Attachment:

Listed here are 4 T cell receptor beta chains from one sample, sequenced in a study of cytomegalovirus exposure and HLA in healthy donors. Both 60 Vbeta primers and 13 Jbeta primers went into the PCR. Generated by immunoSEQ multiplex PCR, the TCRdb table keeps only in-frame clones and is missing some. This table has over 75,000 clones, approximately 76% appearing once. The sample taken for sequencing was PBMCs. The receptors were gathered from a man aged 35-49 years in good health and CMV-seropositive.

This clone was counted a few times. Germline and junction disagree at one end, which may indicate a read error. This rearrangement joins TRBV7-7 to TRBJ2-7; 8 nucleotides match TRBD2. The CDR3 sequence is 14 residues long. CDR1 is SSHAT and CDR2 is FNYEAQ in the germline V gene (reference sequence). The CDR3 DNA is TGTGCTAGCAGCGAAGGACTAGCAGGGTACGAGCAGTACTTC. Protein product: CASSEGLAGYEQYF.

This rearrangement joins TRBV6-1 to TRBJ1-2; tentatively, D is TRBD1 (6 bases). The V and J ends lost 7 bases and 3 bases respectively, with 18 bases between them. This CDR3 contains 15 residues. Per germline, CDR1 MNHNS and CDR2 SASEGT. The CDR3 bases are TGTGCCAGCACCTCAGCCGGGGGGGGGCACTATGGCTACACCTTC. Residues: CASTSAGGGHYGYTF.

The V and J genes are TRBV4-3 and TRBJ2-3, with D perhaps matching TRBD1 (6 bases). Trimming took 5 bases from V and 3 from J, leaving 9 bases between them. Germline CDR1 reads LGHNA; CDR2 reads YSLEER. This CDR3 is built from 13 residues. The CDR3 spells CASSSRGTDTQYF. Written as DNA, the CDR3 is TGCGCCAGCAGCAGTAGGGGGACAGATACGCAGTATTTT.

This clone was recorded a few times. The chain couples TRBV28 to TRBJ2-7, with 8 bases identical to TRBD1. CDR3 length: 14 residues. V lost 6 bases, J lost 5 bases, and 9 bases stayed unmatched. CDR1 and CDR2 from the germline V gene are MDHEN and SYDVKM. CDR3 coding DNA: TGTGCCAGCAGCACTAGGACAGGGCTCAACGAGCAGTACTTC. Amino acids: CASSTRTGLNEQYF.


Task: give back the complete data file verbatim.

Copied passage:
Listed here are 4 T cell receptor beta chains from one sample, sequenced in a study of cytomegalovirus exposure and HLA in healthy donors. Both 60 Vbeta primers and 13 Jbeta primers went into the PCR. Generated by immunoSEQ multiplex PCR, the TCRdb table keeps only in-frame clones and is missing some. This table has over 75,000 clones, approximately 76% appearing once. The sample taken for sequencing was PBMCs. The receptors were gathered from a man aged 35-49 years in good health and CMV-seropositive.

This clone was counted a few times. Germline and junction disagree at one end, which may indicate a read error. This rearrangement joins TRBV7-7 to TRBJ2-7; 8 nucleotides match TRBD2. The CDR3 sequence is 14 residues long. CDR1 is SSHAT and CDR2 is FNYEAQ in the germline V gene (reference sequence). The CDR3 DNA is TGTGCTAGCAGCGAAGGACTAGCAGGGTACGAGCAGTACTTC. Protein product: CASSEGLAGYEQYF.

This rearrangement joins TRBV6-1 to TRBJ1-2; tentatively, D is TRBD1 (6 bases). The V and J ends lost 7 bases and 3 bases respectively, with 18 bases between them. This CDR3 contains 15 residues. Per germline, CDR1 MNHNS and CDR2 SASEGT. The CDR3 bases are TGTGCCAGCACCTCAGCCGGGGGGGGGCACTATGGCTACACCTTC. Residues: CASTSAGGGHYGYTF.

The V and J genes are TRBV4-3 and TRBJ2-3, with D perhaps matching TRBD1 (6 bases). Trimming took 5 bases from V and 3 from J, leaving 9 bases between them. Germline CDR1 reads LGHNA; CDR2 reads YSLEER. This CDR3 is built from 13 residues. The CDR3 spells CASSSRGTDTQYF. Written as DNA, the CDR3 is TGCGCCAGCAGCAGTAGGGGGACAGATACGCAGTATTTT.

This clone was recorded a few times. The chain couples TRBV28 to TRBJ2-7, with 8 bases identical to TRBD1. CDR3 length: 14 residues. V lost 6 bases, J lost 5 bases, and 9 bases stayed unmatched. CDR1 and CDR2 from the germline V gene are MDHEN and SYDVKM. CDR3 coding DNA: TGTGCCAGCAGCACTAGGACAGGGCTCAACGAGCAGTACTTC. Amino acids: CASSTRTGLNEQYF.